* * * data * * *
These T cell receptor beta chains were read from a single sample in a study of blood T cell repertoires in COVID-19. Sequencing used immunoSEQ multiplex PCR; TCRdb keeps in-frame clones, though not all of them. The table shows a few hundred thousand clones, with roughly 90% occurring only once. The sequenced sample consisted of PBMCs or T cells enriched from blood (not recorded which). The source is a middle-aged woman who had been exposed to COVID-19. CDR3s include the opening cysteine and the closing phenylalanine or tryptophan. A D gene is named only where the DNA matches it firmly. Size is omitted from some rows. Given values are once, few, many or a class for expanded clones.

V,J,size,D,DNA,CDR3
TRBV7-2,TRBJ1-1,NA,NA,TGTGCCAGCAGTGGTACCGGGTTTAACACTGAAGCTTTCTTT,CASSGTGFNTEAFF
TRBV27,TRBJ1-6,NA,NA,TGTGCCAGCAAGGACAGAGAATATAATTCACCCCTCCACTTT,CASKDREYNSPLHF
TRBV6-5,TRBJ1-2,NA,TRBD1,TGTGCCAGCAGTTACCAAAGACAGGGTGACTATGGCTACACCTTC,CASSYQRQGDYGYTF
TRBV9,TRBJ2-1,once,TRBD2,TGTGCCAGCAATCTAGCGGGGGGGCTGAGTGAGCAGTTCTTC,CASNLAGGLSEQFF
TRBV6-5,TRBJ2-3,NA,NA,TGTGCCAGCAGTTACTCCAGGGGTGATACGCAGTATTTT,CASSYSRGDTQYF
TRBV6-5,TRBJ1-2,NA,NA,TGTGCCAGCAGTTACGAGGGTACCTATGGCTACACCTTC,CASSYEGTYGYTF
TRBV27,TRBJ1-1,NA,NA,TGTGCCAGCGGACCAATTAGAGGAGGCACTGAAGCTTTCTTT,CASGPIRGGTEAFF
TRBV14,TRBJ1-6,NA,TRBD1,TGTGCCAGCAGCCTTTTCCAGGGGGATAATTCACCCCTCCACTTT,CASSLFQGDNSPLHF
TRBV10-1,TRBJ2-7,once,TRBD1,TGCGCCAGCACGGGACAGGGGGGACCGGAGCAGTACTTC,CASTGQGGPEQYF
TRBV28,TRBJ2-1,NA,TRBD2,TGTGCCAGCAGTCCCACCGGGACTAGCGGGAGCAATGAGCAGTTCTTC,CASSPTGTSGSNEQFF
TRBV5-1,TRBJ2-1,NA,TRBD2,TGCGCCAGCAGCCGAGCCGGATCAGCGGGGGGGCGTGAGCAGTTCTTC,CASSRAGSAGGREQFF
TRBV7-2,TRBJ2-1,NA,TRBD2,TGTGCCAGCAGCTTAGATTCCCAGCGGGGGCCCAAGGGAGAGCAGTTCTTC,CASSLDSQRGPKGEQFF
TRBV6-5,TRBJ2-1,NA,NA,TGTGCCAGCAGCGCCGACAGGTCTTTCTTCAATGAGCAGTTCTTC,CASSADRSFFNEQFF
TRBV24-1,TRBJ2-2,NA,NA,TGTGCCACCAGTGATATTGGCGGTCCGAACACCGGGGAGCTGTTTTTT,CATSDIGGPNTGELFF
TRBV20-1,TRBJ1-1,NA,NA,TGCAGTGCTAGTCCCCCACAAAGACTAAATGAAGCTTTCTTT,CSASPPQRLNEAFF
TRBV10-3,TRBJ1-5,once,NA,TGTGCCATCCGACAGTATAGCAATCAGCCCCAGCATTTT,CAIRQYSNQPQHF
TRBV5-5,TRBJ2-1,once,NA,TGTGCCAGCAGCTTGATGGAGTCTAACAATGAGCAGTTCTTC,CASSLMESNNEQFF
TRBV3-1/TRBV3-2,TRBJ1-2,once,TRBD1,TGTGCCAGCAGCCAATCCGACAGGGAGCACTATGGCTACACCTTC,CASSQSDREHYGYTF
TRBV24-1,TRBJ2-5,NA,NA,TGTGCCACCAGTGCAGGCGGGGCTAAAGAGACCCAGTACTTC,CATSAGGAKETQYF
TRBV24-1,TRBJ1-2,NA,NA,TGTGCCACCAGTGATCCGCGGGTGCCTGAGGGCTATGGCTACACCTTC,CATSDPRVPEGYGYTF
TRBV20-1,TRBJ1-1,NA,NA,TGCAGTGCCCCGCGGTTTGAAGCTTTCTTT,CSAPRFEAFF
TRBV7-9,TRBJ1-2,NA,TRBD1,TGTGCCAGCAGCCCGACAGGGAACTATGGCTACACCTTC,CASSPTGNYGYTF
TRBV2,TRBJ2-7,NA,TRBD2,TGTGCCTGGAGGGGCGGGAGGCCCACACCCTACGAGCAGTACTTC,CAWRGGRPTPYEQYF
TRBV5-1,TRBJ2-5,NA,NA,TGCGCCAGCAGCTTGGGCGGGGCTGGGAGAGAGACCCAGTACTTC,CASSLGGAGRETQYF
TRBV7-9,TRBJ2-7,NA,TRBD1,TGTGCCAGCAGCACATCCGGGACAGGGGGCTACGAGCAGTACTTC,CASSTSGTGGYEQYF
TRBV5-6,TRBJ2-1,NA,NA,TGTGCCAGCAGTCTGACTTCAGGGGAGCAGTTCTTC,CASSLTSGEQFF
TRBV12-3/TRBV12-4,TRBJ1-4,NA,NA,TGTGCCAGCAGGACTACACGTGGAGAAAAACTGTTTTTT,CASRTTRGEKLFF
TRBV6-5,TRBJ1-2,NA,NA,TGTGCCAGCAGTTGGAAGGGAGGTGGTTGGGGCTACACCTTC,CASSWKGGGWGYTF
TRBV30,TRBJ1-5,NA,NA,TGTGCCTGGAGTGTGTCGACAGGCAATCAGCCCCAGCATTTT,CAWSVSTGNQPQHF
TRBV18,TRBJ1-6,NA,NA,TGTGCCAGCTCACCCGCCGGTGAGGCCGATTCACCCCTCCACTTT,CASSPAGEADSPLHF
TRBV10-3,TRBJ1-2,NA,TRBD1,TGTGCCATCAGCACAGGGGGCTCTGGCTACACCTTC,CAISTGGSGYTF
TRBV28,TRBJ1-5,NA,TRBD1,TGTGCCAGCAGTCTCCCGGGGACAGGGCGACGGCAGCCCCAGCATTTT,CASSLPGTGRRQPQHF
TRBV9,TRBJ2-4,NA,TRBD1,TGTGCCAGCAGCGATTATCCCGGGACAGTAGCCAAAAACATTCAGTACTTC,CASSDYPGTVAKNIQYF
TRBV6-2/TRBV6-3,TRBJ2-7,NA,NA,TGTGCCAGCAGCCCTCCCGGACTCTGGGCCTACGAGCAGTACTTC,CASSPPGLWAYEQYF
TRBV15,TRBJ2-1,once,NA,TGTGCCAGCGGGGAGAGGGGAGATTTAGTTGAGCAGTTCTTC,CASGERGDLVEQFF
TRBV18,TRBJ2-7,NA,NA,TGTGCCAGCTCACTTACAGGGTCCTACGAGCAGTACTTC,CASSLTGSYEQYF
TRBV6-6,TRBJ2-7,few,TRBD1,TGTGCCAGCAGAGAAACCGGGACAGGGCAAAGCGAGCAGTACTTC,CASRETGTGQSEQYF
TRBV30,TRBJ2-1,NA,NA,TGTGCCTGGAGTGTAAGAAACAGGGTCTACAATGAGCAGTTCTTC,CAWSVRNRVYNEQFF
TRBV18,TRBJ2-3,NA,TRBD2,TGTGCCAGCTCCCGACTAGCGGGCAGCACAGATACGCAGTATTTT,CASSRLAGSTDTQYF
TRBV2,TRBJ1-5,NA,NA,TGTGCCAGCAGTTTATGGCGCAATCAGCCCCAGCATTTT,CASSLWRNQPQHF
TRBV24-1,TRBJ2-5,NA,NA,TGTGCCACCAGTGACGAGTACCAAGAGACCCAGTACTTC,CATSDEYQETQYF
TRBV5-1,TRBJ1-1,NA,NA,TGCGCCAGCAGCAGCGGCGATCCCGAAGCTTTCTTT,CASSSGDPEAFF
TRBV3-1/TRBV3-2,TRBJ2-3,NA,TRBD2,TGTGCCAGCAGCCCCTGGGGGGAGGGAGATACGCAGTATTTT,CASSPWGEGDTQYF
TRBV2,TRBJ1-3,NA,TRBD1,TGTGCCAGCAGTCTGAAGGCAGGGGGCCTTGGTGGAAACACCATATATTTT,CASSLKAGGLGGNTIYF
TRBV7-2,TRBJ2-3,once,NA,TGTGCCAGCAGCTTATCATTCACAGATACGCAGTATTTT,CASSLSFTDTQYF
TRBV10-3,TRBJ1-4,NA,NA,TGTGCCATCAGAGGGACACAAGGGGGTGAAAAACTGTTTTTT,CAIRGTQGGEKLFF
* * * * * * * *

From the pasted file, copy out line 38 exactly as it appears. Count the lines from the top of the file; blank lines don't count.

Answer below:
TRBV18,TRBJ2-7,NA,NA,TGTGCCAGCTCACTTACAGGGTCCTACGAGCAGTACTTC,CASSLTGSYEQYF